Relational Discipleship & Wesley’s Class Meeting
By Rev. Dr. Marty Cauley
“First, by doing no harm, by avoiding evil in every kind; especially that which is most generally practiced. Second, by doing good, by being in every kind merciful after their power; as they have opportunity, doing good of every possible sort, and as far as is possible to all men…. Thirdly, by attending upon all the ordinances of God. Such are the public worship of God; the ministry of the word, either read or expounded, the Supper of the Lord; private prayer, searching the Scriptures; and fasting, or abstinence. More welcoming with balanced accountability” (Wesley’s rule of life).
We live disconnected lives. Even as I write this, I feel the conviction of it in my own life where I barely know the neighbors who live just next door. We exchange pleasant waves pulling in and out of the neighborhood but I have never shared a meal with them or sat late in the evening and talked about significant things. As an advocate for real connection, I am keenly aware of that same need in my own life.
Several years ago, Robert Putnam wrote the landmark text that identified this cultural trend when he penned Bowling Alone. Since then, study after study has reconfirmed his research that 21st-century people live on the most crowded planet in history. We are surrounded by more people and living in closer proximity than any time in history. However, we are almost entirely without connection. Even though the most introverted around us craves some level of connection, we have withdrawn into our corners and cubicles, often settling for Facebook friends rather than real relationships. We make tenuous ties that can be snapped and “unfriended” with a few simple clicks. It is time for us to reconnect with our roots and the people around us who need to be invited into communion with Christ.
Class meetings were the foundation of relational discipleship for John Wesley, Methodism’s founder. They were originally led by hand-picked leaders Wesley had personally discipled. This empowering of lay leadership allowed for relational discipleship to extend to every member of the society. Class leaders visited homes, offered instruction, encouragement, pastoral care, and spiritual discipline as needed. (Heitzenrater, Wesley and the People Called Methodist)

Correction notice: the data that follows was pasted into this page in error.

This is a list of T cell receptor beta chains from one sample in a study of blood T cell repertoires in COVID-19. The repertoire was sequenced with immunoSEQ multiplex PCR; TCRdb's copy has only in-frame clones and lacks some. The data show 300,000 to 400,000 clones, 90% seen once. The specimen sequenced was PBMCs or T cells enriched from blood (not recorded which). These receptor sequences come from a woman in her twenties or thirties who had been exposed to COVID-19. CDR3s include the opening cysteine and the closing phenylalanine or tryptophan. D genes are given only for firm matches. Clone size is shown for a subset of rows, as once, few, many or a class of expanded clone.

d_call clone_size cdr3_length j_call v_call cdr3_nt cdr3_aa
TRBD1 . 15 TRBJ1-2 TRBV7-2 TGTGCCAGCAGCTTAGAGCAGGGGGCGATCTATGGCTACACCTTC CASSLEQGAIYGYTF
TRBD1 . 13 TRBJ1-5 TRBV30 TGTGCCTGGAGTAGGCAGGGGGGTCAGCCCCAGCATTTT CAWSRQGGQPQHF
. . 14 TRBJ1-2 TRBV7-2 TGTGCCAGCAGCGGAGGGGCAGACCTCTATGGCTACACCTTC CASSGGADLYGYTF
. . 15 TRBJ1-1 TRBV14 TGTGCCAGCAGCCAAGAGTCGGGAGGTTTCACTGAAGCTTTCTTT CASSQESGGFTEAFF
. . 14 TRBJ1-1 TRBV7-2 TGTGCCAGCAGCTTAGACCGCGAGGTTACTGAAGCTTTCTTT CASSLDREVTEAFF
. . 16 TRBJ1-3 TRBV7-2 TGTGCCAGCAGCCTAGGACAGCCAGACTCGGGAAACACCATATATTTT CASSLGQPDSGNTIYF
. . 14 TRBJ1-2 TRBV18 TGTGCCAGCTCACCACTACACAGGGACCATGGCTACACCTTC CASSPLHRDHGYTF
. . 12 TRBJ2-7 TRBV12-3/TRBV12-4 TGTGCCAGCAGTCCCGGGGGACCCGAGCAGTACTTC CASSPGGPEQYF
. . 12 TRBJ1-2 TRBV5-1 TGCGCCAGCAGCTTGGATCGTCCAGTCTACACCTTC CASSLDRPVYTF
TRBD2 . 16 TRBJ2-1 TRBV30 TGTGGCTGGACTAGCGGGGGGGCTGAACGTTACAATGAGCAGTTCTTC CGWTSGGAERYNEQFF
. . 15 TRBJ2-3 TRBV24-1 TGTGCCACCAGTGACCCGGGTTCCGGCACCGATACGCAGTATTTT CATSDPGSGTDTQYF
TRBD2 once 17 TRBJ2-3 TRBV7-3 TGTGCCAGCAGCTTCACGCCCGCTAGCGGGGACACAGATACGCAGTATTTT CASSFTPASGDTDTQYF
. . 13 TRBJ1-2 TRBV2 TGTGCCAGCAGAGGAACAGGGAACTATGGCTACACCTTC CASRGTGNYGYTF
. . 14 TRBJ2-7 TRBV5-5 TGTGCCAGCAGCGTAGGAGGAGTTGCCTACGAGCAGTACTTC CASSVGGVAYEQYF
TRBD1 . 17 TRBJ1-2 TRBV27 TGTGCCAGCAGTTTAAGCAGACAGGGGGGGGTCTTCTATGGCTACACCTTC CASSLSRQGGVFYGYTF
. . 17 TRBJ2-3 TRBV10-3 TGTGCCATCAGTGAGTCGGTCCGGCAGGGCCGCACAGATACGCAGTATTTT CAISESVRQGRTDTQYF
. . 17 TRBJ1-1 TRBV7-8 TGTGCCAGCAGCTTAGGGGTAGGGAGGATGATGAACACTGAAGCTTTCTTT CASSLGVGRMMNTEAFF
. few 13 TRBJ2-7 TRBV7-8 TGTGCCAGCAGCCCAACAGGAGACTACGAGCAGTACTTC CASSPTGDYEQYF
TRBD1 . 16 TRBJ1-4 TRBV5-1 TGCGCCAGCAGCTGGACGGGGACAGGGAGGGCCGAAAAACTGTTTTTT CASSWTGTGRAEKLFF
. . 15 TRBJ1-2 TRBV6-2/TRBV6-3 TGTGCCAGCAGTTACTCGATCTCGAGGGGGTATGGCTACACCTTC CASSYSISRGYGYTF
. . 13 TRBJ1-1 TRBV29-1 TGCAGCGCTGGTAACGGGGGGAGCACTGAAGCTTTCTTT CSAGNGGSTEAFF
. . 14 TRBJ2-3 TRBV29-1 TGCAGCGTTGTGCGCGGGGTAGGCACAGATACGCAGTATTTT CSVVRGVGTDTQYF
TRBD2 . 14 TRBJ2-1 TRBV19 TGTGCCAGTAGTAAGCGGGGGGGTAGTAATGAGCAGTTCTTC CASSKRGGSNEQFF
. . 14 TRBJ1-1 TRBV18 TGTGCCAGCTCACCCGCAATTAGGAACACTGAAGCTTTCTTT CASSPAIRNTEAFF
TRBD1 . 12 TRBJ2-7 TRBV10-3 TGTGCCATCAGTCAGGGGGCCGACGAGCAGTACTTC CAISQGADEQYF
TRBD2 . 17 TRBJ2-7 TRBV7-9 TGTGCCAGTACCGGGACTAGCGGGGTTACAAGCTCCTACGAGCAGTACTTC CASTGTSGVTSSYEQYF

Class meetings provided pastoral care for every member of the society and those seeking to become part of the Methodist movement. Class meetings included spirited biblical instruction and acted as a catalyst for missional action as the members were “spurred on to perfection.” Additionally, class leaders provided personal mentorship related to families, financial instruction, and addressed lifestyle issues. By visiting house to house, class leaders were able to observe the family dynamic of each member of their class.
In comparison to other revival movements of the day, the Methodists were able to spread faster and last longer in large part due to the relational nature of class meeting discipleship. In most revival movements, the movement only lasts as long as the emotionally-charged spiritual response continues. With class meetings, Wesley was able to provide ongoing spiritual nurture and accountability to accompany the movement’s powerful preaching.
Lastly, the empowering of lay leadership, a hallmark of Methodism, began to take root. Almost all class leaders were laity, discipled by trained clergy and lay pastors. This decentralization of authority allowed for greater reach into communities previously ignored by the parish church. By creating lay Methodist missionaries going into every corner of the city and involved in commerce, factory work, and local government, the movement penetrated the heart of the community.
New Faith Communities seeks to recover the practice of relational discipleship practiced by Wesley and his early followers and help people reconnect with God and each other. As a core practice, relational discipleship provides for care, saturates our lives with scripture and prayer, and encourages practices of worship and mission. Most importantly, it allows everyone to fully participate in the act of disciple-making. Please be in prayer for our planters and their teams as they seek to make disciples for the transformation of the world.